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The Unquiet Dead

The Unquiet Dead, January 2015
Rachel Getty and Esa Khattak
by Ausma Zehanat Khan

Minotaur Books
Featuring: Rachel Getty; Christopher Drayton; Esa Khattak
353 pages
ISBN: 1250055113
EAN: 9781250055118
Kindle: B00LDRARWK
Hardcover / e-Book
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"A brilliant debut mystery swirling with heart-haunting memories of past horrors!"

Fresh Fiction Review

The Unquiet Dead
Ausma Zehanat Khan

Reviewed by Audrey Lawrence
Posted April 22, 2015

Suspense | Mystery

It was a simple enough death. An older man, Christopher Drayton, falls off a cliff on the Scarborough Bluffs near his home. Sergeant Rachel Getty wonders why they are called to investigate it. Is it an accident or not? She has a solid working relationship with her boss, Esa Khartak, head of Canada's Community Policing Services and he is never this evasive. What is going on?

Her first clue comes as they investigate the murdered man's expensive home. In his study, they find unusual clues that seem to have no discernible pattern. Still, it is clear Christopher Drayton is not the man his identiy says he is.

As they interview others, they sense an underlying connection, yet they just can't fit the puzzling pieces together. What are they missing? Esa is still less forthcoming than normal, what is happening with him? For her own self, Rachel doesn't mind the strange case as her home life is problematic. Her brother couldn't take any more of it and has been long gone. Rachel's heart aches to find him, but what would her Dad do if he did return?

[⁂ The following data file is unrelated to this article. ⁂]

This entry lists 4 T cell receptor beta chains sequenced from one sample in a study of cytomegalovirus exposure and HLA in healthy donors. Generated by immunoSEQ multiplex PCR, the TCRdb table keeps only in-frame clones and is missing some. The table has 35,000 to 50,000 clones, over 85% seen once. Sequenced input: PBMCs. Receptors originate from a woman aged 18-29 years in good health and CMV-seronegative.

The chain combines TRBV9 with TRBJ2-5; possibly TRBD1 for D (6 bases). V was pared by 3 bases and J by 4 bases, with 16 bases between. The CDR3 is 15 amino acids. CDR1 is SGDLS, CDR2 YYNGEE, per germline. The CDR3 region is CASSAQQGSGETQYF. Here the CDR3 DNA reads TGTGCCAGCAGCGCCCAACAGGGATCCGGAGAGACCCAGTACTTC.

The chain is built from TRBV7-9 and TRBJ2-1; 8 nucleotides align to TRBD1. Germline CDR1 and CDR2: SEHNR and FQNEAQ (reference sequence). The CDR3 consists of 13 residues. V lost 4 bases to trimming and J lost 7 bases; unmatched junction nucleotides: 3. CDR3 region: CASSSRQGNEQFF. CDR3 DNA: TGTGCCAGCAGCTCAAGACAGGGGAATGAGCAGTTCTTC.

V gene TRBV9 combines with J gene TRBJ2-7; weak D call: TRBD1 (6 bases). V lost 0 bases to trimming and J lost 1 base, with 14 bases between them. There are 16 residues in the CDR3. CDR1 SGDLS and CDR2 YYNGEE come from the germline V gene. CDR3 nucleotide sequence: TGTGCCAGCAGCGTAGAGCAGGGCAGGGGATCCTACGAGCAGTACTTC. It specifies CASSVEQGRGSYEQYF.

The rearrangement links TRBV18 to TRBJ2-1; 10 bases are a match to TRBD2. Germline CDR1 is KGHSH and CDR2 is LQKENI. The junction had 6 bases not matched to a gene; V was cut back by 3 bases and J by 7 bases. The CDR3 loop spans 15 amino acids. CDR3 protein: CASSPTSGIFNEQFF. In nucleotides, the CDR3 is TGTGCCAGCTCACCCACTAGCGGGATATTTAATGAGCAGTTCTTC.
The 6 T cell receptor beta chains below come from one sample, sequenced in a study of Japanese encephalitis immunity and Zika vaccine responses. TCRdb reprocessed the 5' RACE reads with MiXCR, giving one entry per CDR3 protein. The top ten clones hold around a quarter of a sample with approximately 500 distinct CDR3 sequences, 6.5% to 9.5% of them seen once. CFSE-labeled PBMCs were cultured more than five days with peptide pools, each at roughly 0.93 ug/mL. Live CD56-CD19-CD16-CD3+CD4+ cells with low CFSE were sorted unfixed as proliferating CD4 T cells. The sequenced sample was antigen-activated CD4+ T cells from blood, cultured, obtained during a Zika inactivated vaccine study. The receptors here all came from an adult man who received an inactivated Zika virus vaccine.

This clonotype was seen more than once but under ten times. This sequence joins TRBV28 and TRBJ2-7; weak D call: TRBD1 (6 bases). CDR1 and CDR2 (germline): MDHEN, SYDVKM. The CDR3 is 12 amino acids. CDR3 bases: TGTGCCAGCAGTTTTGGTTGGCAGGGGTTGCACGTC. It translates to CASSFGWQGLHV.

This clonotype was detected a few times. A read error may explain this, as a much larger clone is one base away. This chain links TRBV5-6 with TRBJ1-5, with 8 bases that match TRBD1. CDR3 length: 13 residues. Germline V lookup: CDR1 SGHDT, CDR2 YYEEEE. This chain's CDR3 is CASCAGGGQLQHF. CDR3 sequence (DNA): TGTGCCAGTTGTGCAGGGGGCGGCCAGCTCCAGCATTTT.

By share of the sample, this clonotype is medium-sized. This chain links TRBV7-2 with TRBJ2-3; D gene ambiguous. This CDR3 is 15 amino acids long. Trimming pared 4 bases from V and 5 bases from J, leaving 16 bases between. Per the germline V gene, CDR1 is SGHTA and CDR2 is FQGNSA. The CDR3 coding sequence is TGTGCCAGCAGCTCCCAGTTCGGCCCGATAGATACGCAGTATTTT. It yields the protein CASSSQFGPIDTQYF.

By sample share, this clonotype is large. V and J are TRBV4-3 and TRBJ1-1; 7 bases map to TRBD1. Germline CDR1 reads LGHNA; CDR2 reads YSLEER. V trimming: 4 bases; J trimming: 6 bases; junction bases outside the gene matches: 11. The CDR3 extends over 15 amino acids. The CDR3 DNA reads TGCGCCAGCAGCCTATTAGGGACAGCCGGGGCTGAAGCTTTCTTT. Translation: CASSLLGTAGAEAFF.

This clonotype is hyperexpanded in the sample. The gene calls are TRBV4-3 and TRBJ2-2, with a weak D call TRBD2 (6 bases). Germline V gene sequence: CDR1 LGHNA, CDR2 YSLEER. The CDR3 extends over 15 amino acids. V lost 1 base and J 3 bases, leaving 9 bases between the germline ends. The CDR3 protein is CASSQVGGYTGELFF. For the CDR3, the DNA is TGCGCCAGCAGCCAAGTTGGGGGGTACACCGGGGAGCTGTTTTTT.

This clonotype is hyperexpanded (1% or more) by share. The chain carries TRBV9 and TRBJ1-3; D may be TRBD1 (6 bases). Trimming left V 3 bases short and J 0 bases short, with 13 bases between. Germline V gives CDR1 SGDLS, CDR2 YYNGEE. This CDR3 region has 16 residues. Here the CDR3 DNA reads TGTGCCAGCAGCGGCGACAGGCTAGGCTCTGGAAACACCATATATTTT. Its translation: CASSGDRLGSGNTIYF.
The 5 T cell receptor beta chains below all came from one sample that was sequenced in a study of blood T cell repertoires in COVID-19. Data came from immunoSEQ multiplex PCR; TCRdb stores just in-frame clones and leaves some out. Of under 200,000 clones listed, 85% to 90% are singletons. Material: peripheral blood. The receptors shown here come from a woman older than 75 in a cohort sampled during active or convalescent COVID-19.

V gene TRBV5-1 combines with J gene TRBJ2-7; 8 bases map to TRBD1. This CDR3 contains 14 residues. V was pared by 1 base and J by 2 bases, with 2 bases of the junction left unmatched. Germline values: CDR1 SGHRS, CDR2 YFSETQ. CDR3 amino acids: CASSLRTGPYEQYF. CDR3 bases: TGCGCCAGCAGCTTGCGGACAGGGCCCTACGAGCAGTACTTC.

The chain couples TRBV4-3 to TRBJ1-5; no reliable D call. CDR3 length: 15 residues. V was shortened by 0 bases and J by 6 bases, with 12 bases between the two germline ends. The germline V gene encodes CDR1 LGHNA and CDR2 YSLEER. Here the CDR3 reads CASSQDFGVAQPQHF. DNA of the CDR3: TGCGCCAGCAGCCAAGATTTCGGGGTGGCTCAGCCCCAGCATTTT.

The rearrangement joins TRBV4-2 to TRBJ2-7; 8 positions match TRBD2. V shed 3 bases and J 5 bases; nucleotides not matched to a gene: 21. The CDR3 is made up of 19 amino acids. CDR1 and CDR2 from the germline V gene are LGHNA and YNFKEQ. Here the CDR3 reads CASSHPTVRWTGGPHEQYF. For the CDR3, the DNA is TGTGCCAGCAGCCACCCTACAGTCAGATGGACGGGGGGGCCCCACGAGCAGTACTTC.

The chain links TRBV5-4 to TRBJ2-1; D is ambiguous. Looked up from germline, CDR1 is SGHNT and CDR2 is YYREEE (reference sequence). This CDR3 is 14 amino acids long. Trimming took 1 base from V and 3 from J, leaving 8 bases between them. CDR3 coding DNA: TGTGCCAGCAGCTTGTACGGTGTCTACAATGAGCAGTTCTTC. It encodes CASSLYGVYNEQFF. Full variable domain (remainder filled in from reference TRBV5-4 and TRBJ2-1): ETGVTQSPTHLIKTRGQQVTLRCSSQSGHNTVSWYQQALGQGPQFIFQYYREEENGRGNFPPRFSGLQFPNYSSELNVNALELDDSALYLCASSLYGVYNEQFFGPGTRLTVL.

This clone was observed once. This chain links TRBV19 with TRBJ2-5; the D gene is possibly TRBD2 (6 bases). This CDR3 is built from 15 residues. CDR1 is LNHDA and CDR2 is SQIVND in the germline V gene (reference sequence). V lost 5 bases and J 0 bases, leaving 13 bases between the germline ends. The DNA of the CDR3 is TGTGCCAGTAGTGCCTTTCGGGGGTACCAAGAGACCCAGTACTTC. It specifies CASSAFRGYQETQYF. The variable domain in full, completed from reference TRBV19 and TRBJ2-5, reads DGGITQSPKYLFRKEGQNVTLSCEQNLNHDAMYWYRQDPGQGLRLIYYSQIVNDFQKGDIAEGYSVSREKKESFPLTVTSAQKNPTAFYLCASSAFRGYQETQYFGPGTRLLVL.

Deeply interwoven throughout this intriguing homicide investigation in THE UNQUIET DEAD are stories and memories of the brutality and suffering in the war in Bosnia as thousands of men and children were ruthlessly killed, hundreds of women herded into barbaric rape camps, and the absolute failure of the United Nations as they failed to protect civilians in their own "designated safe" zones resulting in the horror and massacre of Srebrenica in 1995.

THE UNQUIET DEAD is a totally captivating and intelligent novel written by debut author Ausma Zehanat Khan, a British-born Canadian, now living in the United States. With her strong research skills and impressive background (Ph.D.) in International Human Rights with a specialization in military intervention and war crimes in the Balkans.

Given this background, Khan effectively balances bringing in authentic information about the horrors and barbaric treatment of the Bosnian Muslims and the impact it had on those who survived within a suspenseful and complex plot development. Khan does this with a graceful style so the reader feels the haunting of the heart from so many deaths, yet is not overwhelmed by it. For those wanting more information, she has included references in her Author's Notes at the end of the book. Counterbalancing the huge loss and grieving from the many deaths in the war, Khan also portrays individual situations of loss and grief experienced by the more contemporary characters, such as Rachel's yearning for her brother, the loss of friendship between Esa and his boyhood friend, Nathan Clare and the young daughters missing their Dad.

The two main protagonists in the story, Rachel and Esa, are a great team. They both work well together and respect each other, but hold their dark secrets and fears tight to their chests. So as they reveal more about themselves to each other, Khan has us learning more about them as the investigation continues.